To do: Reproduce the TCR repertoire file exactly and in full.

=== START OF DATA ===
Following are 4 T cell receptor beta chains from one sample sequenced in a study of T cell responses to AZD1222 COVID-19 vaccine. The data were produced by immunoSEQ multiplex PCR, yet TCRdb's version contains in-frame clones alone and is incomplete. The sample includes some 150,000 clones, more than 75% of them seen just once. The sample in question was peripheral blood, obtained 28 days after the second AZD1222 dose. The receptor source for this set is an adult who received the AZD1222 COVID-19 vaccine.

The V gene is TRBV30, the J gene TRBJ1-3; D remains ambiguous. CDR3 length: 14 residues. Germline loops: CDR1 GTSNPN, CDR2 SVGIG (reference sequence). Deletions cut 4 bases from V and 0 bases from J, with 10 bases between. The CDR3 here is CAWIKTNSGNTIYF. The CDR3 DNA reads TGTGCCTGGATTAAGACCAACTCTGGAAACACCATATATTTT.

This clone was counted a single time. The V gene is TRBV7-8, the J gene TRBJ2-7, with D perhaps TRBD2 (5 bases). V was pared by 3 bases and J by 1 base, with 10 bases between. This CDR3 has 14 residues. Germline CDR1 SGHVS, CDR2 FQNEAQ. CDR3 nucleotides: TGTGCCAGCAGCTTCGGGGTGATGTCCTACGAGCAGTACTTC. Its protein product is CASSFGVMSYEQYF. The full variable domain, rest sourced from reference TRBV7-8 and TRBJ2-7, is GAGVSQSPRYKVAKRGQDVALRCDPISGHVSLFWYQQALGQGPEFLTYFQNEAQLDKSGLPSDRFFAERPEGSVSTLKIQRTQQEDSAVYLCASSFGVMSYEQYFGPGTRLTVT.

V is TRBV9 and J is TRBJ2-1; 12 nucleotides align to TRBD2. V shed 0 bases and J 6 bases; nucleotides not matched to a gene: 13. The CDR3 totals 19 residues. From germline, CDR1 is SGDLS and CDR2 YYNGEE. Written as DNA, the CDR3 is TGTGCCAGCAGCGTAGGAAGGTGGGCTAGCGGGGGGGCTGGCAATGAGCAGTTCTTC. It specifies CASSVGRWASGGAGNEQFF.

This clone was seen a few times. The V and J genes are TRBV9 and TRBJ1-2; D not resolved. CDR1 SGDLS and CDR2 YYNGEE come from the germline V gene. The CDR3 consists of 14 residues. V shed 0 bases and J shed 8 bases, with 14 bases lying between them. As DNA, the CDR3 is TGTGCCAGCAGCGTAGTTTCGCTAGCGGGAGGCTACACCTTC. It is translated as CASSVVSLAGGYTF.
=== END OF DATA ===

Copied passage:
Following are 4 T cell receptor beta chains from one sample sequenced in a study of T cell responses to AZD1222 COVID-19 vaccine. The data were produced by immunoSEQ multiplex PCR, yet TCRdb's version contains in-frame clones alone and is incomplete. The sample includes some 150,000 clones, more than 75% of them seen just once. The sample in question was peripheral blood, obtained 28 days after the second AZD1222 dose. The receptor source for this set is an adult who received the AZD1222 COVID-19 vaccine.

The V gene is TRBV30, the J gene TRBJ1-3; D remains ambiguous. CDR3 length: 14 residues. Germline loops: CDR1 GTSNPN, CDR2 SVGIG (reference sequence). Deletions cut 4 bases from V and 0 bases from J, with 10 bases between. The CDR3 here is CAWIKTNSGNTIYF. The CDR3 DNA reads TGTGCCTGGATTAAGACCAACTCTGGAAACACCATATATTTT.

This clone was counted a single time. The V gene is TRBV7-8, the J gene TRBJ2-7, with D perhaps TRBD2 (5 bases). V was pared by 3 bases and J by 1 base, with 10 bases between. This CDR3 has 14 residues. Germline CDR1 SGHVS, CDR2 FQNEAQ. CDR3 nucleotides: TGTGCCAGCAGCTTCGGGGTGATGTCCTACGAGCAGTACTTC. Its protein product is CASSFGVMSYEQYF. The full variable domain, rest sourced from reference TRBV7-8 and TRBJ2-7, is GAGVSQSPRYKVAKRGQDVALRCDPISGHVSLFWYQQALGQGPEFLTYFQNEAQLDKSGLPSDRFFAERPEGSVSTLKIQRTQQEDSAVYLCASSFGVMSYEQYFGPGTRLTVT.

V is TRBV9 and J is TRBJ2-1; 12 nucleotides align to TRBD2. V shed 0 bases and J 6 bases; nucleotides not matched to a gene: 13. The CDR3 totals 19 residues. From germline, CDR1 is SGDLS and CDR2 YYNGEE. Written as DNA, the CDR3 is TGTGCCAGCAGCGTAGGAAGGTGGGCTAGCGGGGGGGCTGGCAATGAGCAGTTCTTC. It specifies CASSVGRWASGGAGNEQFF.

This clone was seen a few times. The V and J genes are TRBV9 and TRBJ1-2; D not resolved. CDR1 SGDLS and CDR2 YYNGEE come from the germline V gene. The CDR3 consists of 14 residues. V shed 0 bases and J shed 8 bases, with 14 bases lying between them. As DNA, the CDR3 is TGTGCCAGCAGCGTAGTTTCGCTAGCGGGAGGCTACACCTTC. It is translated as CASSVVSLAGGYTF.